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The Illuminated William Morris - Fox's Chest!

(originally published 27th September 2015)

This is one of my favourite parts of Foxy - all those lovely tufts!

The trick with this part of the fox's coat is to make it look a different texture to the body. Of course it's a different colour, but it's fluffier and the hairs are longer here too. In this design, the bib has to really stick out, as if the fox is puffing out his chest to make it look bigger anyway!

Split stitch front edge of the bib only.

The hind edge 'bleeds' into the red coat.

I wanted to give the front edge some 'heft', so I split stitched the outline. I didn't do the same with the edge that overlaps the body, as this needed to be a bit softer, with more blending into the main red fur.

Exaggerate the points of the tufts by taking the 'point'

stitch just past the split stitch outline.

It's usually a good idea to 'over-egg' the points in a shape, whether it's a fox's bib or a leaf tip - the central stitch of a point should extend past the actual outline, with the stitches either side tucking in quite tight against it - all of this makes the point look pointier. This is an important consideration when most stitching has the tendency to blunt points. (Try this, you'll find out!) This rule of thumb applies to cotton as well as wool threads, to silk shading and gold couching, generally a good tip to follow regardless of what you're doing.

Tuck the stitches either side of the 'point' stitch

to exaggerate the shape even more.

You can overshoot the split-stitched edge in other places besides the tip. If you want a jagged edge, you can extend the occasional stitch well past the outline. Just as with the point, you need to 'over-egg' this though - be bold! If you're not, then the edge you want to be all jagged and choppy will just look 'nibbled' and incorrectly done.

I filled in the points first, and then stitched the

rest of the bib's edge.

I've done a lot of silk shading over the years, and sometimes I do things I have no good reason for. Like doing the points first on this bib - I just HAD to! I think I was having too much fun on them...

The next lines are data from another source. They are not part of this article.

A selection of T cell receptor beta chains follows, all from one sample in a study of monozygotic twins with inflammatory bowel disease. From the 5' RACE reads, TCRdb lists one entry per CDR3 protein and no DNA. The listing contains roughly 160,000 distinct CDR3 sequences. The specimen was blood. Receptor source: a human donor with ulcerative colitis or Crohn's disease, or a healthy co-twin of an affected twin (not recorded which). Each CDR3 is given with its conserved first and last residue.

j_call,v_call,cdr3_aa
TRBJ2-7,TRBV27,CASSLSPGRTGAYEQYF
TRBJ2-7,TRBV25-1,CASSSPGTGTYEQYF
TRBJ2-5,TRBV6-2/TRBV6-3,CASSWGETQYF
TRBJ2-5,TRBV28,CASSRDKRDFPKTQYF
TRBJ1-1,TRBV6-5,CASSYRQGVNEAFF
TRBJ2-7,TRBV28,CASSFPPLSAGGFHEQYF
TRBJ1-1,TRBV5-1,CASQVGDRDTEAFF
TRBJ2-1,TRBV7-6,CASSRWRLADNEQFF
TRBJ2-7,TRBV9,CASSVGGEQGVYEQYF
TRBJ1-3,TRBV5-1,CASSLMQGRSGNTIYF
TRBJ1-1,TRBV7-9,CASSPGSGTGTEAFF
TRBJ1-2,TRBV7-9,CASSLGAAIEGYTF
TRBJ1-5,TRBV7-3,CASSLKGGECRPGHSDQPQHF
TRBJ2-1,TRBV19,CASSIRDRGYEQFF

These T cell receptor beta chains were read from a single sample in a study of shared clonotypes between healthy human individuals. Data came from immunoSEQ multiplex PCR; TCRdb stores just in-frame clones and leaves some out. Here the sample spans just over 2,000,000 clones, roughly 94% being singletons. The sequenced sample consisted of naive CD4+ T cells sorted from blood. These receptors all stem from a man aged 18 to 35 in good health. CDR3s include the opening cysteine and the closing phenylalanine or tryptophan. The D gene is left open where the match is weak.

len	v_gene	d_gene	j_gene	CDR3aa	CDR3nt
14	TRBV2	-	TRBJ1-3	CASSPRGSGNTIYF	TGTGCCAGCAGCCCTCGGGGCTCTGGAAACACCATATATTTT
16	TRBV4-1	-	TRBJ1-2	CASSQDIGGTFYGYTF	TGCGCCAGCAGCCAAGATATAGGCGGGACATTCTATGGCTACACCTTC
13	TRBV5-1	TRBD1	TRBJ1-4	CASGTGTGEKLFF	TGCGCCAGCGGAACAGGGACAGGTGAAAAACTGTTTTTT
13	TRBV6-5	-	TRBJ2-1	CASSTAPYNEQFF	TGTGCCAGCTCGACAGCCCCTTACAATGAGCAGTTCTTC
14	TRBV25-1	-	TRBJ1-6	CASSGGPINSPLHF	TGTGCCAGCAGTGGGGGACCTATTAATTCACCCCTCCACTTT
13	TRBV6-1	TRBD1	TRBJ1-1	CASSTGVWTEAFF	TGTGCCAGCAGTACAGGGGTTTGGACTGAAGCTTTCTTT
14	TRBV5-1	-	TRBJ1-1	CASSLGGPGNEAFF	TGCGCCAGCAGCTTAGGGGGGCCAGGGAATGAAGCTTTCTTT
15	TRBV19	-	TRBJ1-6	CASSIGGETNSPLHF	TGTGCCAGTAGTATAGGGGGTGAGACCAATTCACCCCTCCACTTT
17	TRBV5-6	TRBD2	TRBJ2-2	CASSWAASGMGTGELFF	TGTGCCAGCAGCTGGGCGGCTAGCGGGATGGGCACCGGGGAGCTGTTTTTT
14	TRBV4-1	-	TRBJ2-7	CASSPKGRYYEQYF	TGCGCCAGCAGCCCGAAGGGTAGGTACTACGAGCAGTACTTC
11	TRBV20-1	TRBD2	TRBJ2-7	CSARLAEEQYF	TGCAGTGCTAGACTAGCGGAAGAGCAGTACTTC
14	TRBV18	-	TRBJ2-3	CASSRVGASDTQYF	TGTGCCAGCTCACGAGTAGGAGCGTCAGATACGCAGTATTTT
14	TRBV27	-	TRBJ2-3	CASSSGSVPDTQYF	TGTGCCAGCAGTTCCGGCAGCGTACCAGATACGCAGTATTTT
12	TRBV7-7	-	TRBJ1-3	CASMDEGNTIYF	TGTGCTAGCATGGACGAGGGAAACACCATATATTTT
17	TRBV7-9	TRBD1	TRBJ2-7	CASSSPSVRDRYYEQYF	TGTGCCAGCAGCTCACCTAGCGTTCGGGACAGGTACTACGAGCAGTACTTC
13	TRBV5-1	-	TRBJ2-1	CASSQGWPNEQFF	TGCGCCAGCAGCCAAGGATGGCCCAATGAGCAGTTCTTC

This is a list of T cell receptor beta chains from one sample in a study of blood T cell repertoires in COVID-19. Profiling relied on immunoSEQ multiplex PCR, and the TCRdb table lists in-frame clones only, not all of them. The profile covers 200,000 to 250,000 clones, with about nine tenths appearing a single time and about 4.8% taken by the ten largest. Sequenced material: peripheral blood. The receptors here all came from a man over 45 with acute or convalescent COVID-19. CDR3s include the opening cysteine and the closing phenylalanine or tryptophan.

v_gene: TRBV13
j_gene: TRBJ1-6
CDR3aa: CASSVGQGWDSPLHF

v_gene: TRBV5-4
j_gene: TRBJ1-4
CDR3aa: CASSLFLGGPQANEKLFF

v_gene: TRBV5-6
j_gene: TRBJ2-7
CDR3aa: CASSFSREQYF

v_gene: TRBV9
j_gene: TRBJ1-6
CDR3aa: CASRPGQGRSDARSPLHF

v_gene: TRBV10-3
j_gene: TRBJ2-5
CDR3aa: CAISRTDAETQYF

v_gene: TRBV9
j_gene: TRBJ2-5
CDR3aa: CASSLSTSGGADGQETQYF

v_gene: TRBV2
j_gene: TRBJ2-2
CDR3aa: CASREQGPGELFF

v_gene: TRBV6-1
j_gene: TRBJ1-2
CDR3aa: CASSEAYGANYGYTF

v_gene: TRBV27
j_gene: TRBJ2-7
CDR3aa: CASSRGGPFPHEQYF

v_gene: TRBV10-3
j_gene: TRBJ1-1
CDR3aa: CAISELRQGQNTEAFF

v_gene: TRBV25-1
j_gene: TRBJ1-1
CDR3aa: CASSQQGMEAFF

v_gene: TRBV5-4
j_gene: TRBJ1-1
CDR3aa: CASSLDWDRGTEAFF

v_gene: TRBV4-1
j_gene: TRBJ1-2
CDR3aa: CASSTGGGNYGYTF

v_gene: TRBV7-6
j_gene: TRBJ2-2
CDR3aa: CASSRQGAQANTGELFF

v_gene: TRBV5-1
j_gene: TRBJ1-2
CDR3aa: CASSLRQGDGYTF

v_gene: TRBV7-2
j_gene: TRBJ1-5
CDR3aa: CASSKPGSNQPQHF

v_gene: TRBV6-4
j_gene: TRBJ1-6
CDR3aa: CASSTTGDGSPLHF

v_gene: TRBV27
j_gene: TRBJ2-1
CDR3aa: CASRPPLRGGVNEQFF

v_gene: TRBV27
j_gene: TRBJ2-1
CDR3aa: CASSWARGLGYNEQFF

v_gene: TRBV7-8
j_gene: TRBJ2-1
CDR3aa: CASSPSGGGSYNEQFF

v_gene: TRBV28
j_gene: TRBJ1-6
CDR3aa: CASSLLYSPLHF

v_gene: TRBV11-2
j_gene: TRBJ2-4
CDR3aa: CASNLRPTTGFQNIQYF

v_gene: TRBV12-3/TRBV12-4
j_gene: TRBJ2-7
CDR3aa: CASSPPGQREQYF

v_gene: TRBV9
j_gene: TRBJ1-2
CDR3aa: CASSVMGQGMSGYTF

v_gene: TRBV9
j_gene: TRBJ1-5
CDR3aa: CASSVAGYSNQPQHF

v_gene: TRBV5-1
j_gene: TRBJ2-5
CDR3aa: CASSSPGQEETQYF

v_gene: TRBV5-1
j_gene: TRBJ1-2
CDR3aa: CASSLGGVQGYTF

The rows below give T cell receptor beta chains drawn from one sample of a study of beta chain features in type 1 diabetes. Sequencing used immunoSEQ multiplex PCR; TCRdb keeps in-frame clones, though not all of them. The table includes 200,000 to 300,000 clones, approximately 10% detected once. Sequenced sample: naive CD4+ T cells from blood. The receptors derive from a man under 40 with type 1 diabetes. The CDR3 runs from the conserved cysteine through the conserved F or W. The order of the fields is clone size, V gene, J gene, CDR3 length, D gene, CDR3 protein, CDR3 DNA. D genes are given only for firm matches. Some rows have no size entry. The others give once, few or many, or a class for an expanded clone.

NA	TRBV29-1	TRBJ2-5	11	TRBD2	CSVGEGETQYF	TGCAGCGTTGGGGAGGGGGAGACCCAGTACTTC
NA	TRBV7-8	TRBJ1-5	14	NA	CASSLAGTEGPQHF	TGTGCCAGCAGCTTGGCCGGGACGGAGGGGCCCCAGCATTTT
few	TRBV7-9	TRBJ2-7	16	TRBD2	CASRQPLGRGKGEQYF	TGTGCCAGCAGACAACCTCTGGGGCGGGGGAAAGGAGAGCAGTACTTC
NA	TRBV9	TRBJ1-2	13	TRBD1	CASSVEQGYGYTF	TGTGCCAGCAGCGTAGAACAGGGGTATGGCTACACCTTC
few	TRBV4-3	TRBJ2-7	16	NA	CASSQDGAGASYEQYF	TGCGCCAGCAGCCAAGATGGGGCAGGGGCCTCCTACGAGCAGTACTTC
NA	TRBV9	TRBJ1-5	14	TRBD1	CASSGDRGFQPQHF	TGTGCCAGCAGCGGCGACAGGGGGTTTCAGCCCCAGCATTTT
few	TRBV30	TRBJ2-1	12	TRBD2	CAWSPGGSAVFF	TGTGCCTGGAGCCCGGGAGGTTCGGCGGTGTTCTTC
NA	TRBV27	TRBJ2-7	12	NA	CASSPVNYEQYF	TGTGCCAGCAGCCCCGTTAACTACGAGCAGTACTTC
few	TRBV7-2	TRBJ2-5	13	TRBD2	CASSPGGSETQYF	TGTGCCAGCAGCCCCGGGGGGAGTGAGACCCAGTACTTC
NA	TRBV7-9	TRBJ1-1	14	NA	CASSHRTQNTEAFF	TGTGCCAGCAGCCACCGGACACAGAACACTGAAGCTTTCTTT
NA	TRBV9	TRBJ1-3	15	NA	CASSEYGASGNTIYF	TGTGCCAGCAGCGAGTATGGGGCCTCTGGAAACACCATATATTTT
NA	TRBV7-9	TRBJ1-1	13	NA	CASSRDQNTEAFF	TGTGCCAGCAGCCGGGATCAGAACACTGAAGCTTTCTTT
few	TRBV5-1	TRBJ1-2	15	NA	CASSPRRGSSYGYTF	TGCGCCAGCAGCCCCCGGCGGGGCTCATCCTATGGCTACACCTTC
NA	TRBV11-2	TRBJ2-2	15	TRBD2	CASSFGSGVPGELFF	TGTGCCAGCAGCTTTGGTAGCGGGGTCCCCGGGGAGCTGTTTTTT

Front edge of the bib up to the throat complete.

Notice how really choppy the first 'row' of the bib is here; even thought it will all melt into the subsequent rows, it sets the scene and rhythm of what's to follow, and keeps me on a choppy route, which is what I want.

Time to work the hind edge of the big, where it cuts into

the coat and is a brighter cream colour.

As I mentioned at the beginning, I wanted to have the cream fluff of the bib overlap, and melt into the rest of the coat, and so many of these stitches were worked far into the red stitches. I made sure the tips of the points on this side of the bib were equally over-egged, bringing my needle up deep into the body stitches.

Make sure the stitches look choppy and jagged,

remember it's fur!

I wouldn't normally stitch both sides of a design area, I would start at one side (call it row one, for sake of argument), and proceed through the next however many 'rows' until the area had been filled. But in this instance, the fur was sticking out in opposite directions at the edges, so I wanted to make sure I got the outer edges correctly angled. By edging both sides and working inwards, I could place subsequent stitches in a natural direction, the way they would lie as hairs on a real fox.

Bib complete up to the nose.

Lovin' that bib! REally pleased with the overall effect, the shading and the choppy edges. Doesn't it mush into the red coat nicely? Last job is the nose, which sits proud of the fur, and so needs to be worked last.

Remember the eye? Same attention to detail

and technique on the nose.

A nicely edged nose - the split stitch outline will raise the nose stitches to match the level of the fur leading up to it. It's tempting to rush the final bit, as I've been working on the fox for so long, but every little details needs the same care and attention.

Part worked nose. Sniff!! :)

And here he is, all puffed out and proud, nose in the air sniffing the wind for a handy rabbit or chicken on the wander...

Now there's a puffed-out chest,

Foxy's feeling proud!

The next part of the fox's body is the penultimate one, but possibly the trickiest part - his leg, or haunch, has a terrific curve to it, almost 90 degrees in some places! Lots of directional lines to help me out, I think. See you then.

Love 'n Stitches, Kelley p.s...If you liked this post, you might like this!

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